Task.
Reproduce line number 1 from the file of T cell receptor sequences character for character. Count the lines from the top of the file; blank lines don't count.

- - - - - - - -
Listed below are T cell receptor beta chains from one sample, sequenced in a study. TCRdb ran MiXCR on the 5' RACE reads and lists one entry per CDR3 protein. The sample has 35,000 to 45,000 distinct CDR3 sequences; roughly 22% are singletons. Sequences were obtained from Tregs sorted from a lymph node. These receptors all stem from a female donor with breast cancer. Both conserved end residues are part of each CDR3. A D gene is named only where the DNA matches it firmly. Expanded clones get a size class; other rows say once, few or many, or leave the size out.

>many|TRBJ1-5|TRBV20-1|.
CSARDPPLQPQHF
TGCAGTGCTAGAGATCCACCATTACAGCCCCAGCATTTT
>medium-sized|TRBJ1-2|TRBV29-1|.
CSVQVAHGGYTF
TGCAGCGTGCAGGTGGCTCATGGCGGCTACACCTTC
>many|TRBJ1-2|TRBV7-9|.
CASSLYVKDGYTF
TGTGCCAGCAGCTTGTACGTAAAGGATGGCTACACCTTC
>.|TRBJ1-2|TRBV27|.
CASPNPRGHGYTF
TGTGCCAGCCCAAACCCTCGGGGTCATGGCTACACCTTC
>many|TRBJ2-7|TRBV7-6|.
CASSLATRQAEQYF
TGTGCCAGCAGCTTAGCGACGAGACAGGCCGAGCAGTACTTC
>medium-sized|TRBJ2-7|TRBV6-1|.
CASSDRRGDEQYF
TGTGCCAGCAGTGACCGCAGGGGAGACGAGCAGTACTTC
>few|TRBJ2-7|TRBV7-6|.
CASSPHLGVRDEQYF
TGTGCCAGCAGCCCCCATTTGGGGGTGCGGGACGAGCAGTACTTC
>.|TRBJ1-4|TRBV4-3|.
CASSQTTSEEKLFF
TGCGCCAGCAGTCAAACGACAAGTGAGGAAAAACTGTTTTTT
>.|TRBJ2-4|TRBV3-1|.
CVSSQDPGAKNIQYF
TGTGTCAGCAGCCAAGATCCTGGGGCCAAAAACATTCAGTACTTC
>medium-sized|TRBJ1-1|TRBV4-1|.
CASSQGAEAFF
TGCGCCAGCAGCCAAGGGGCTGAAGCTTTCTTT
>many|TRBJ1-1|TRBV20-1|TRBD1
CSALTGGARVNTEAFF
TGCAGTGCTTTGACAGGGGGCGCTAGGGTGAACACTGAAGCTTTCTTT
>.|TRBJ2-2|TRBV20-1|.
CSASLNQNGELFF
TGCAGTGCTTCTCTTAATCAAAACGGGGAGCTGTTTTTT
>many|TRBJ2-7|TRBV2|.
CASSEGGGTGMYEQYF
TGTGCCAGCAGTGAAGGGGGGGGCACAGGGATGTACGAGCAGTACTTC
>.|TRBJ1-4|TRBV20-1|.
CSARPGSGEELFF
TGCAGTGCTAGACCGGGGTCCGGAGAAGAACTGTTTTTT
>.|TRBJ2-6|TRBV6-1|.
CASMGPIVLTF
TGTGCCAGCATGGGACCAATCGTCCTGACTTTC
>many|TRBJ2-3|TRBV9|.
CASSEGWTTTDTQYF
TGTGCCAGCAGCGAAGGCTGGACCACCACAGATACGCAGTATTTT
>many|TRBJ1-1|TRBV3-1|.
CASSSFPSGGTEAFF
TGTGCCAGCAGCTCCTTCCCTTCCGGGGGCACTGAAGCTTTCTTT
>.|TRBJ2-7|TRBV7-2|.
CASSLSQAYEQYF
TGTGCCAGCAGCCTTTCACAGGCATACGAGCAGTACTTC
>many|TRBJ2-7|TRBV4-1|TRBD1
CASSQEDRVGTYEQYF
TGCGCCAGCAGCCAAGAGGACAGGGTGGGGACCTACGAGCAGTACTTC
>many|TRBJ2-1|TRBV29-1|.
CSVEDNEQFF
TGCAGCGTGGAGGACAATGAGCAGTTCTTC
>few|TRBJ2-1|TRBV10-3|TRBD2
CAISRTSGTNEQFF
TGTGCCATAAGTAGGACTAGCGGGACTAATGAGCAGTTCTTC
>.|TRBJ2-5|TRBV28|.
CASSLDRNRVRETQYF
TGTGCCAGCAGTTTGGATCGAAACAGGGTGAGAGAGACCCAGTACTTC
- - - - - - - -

Listed below are T cell receptor beta chains from one sample, sequenced in a study. TCRdb ran MiXCR on the 5' RACE reads and lists one entry per CDR3 protein. The sample has 35,000 to 45,000 distinct CDR3 sequences; roughly 22% are singletons. Sequences were obtained from Tregs sorted from a lymph node. These receptors all stem from a female donor with breast cancer. Both conserved end residues are part of each CDR3. A D gene is named only where the DNA matches it firmly. Expanded clones get a size class; other rows say once, few or many, or leave the size out.